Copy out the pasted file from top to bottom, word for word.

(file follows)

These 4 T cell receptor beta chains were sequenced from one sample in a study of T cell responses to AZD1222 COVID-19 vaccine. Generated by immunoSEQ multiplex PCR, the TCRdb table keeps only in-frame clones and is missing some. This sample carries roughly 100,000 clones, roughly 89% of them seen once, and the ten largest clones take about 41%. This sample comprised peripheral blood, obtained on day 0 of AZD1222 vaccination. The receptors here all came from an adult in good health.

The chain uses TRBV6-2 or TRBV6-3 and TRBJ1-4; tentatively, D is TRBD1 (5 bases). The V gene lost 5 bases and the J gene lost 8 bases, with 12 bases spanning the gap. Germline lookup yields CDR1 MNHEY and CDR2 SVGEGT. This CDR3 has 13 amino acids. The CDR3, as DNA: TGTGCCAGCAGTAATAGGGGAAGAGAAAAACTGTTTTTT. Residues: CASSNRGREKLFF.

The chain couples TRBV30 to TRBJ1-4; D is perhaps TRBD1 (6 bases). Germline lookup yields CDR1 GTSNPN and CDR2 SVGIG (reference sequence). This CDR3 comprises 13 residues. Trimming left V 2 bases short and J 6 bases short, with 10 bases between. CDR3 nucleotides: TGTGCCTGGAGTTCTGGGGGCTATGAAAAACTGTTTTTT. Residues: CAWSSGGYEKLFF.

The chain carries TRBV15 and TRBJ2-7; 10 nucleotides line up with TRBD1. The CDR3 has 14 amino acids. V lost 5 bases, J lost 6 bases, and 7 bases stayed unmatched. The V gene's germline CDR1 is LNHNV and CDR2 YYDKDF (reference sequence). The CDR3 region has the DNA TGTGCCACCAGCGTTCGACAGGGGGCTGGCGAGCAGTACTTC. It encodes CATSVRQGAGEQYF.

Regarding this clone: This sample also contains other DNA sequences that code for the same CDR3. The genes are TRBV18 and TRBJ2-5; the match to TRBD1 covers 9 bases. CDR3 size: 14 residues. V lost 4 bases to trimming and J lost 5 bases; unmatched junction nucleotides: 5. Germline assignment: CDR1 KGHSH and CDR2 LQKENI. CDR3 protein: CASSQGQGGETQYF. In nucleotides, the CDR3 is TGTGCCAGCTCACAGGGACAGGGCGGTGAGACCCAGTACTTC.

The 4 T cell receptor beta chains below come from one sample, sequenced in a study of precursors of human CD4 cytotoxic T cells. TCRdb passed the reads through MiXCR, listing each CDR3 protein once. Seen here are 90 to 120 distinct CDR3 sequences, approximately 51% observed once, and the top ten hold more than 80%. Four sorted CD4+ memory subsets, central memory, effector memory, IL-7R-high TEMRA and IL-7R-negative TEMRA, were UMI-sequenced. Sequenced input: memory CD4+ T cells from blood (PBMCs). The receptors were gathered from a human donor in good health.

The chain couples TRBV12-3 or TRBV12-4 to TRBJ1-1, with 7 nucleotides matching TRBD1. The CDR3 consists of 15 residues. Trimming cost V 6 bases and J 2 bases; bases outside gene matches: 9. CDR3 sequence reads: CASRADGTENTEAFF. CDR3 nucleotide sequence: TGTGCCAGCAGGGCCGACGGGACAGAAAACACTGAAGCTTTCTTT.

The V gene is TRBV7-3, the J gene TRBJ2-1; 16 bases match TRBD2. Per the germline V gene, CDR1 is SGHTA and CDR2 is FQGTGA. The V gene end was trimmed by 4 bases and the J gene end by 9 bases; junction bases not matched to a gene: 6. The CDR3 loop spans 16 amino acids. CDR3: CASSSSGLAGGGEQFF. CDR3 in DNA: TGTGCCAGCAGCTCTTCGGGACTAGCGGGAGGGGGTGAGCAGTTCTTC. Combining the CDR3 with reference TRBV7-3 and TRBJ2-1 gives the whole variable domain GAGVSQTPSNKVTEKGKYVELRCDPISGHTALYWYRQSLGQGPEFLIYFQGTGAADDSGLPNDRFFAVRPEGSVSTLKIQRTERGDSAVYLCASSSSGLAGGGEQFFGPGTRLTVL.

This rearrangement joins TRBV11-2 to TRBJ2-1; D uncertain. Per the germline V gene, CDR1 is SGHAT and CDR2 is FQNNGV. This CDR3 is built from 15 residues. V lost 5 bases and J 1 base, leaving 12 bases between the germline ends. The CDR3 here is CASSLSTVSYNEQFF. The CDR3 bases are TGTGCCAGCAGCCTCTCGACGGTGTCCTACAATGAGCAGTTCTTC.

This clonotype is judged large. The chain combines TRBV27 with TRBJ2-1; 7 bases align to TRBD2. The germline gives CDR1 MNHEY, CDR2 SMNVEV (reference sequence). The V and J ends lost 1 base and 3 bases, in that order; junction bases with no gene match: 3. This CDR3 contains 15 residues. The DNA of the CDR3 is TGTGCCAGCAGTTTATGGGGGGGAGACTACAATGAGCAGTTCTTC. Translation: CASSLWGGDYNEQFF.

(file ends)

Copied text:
These 4 T cell receptor beta chains were sequenced from one sample in a study of T cell responses to AZD1222 COVID-19 vaccine. Generated by immunoSEQ multiplex PCR, the TCRdb table keeps only in-frame clones and is missing some. This sample carries roughly 100,000 clones, roughly 89% of them seen once, and the ten largest clones take about 41%. This sample comprised peripheral blood, obtained on day 0 of AZD1222 vaccination. The receptors here all came from an adult in good health.

The chain uses TRBV6-2 or TRBV6-3 and TRBJ1-4; tentatively, D is TRBD1 (5 bases). The V gene lost 5 bases and the J gene lost 8 bases, with 12 bases spanning the gap. Germline lookup yields CDR1 MNHEY and CDR2 SVGEGT. This CDR3 has 13 amino acids. The CDR3, as DNA: TGTGCCAGCAGTAATAGGGGAAGAGAAAAACTGTTTTTT. Residues: CASSNRGREKLFF.

The chain couples TRBV30 to TRBJ1-4; D is perhaps TRBD1 (6 bases). Germline lookup yields CDR1 GTSNPN and CDR2 SVGIG (reference sequence). This CDR3 comprises 13 residues. Trimming left V 2 bases short and J 6 bases short, with 10 bases between. CDR3 nucleotides: TGTGCCTGGAGTTCTGGGGGCTATGAAAAACTGTTTTTT. Residues: CAWSSGGYEKLFF.

The chain carries TRBV15 and TRBJ2-7; 10 nucleotides line up with TRBD1. The CDR3 has 14 amino acids. V lost 5 bases, J lost 6 bases, and 7 bases stayed unmatched. The V gene's germline CDR1 is LNHNV and CDR2 YYDKDF (reference sequence). The CDR3 region has the DNA TGTGCCACCAGCGTTCGACAGGGGGCTGGCGAGCAGTACTTC. It encodes CATSVRQGAGEQYF.

Regarding this clone: This sample also contains other DNA sequences that code for the same CDR3. The genes are TRBV18 and TRBJ2-5; the match to TRBD1 covers 9 bases. CDR3 size: 14 residues. V lost 4 bases to trimming and J lost 5 bases; unmatched junction nucleotides: 5. Germline assignment: CDR1 KGHSH and CDR2 LQKENI. CDR3 protein: CASSQGQGGETQYF. In nucleotides, the CDR3 is TGTGCCAGCTCACAGGGACAGGGCGGTGAGACCCAGTACTTC.

The 4 T cell receptor beta chains below come from one sample, sequenced in a study of precursors of human CD4 cytotoxic T cells. TCRdb passed the reads through MiXCR, listing each CDR3 protein once. Seen here are 90 to 120 distinct CDR3 sequences, approximately 51% observed once, and the top ten hold more than 80%. Four sorted CD4+ memory subsets, central memory, effector memory, IL-7R-high TEMRA and IL-7R-negative TEMRA, were UMI-sequenced. Sequenced input: memory CD4+ T cells from blood (PBMCs). The receptors were gathered from a human donor in good health.

The chain couples TRBV12-3 or TRBV12-4 to TRBJ1-1, with 7 nucleotides matching TRBD1. The CDR3 consists of 15 residues. Trimming cost V 6 bases and J 2 bases; bases outside gene matches: 9. CDR3 sequence reads: CASRADGTENTEAFF. CDR3 nucleotide sequence: TGTGCCAGCAGGGCCGACGGGACAGAAAACACTGAAGCTTTCTTT.

The V gene is TRBV7-3, the J gene TRBJ2-1; 16 bases match TRBD2. Per the germline V gene, CDR1 is SGHTA and CDR2 is FQGTGA. The V gene end was trimmed by 4 bases and the J gene end by 9 bases; junction bases not matched to a gene: 6. The CDR3 loop spans 16 amino acids. CDR3: CASSSSGLAGGGEQFF. CDR3 in DNA: TGTGCCAGCAGCTCTTCGGGACTAGCGGGAGGGGGTGAGCAGTTCTTC. Combining the CDR3 with reference TRBV7-3 and TRBJ2-1 gives the whole variable domain GAGVSQTPSNKVTEKGKYVELRCDPISGHTALYWYRQSLGQGPEFLIYFQGTGAADDSGLPNDRFFAVRPEGSVSTLKIQRTERGDSAVYLCASSSSGLAGGGEQFFGPGTRLTVL.

This rearrangement joins TRBV11-2 to TRBJ2-1; D uncertain. Per the germline V gene, CDR1 is SGHAT and CDR2 is FQNNGV. This CDR3 is built from 15 residues. V lost 5 bases and J 1 base, leaving 12 bases between the germline ends. The CDR3 here is CASSLSTVSYNEQFF. The CDR3 bases are TGTGCCAGCAGCCTCTCGACGGTGTCCTACAATGAGCAGTTCTTC.

This clonotype is judged large. The chain combines TRBV27 with TRBJ2-1; 7 bases align to TRBD2. The germline gives CDR1 MNHEY, CDR2 SMNVEV (reference sequence). The V and J ends lost 1 base and 3 bases, in that order; junction bases with no gene match: 3. This CDR3 contains 15 residues. The DNA of the CDR3 is TGTGCCAGCAGTTTATGGGGGGGAGACTACAATGAGCAGTTCTTC. Translation: CASSLWGGDYNEQFF.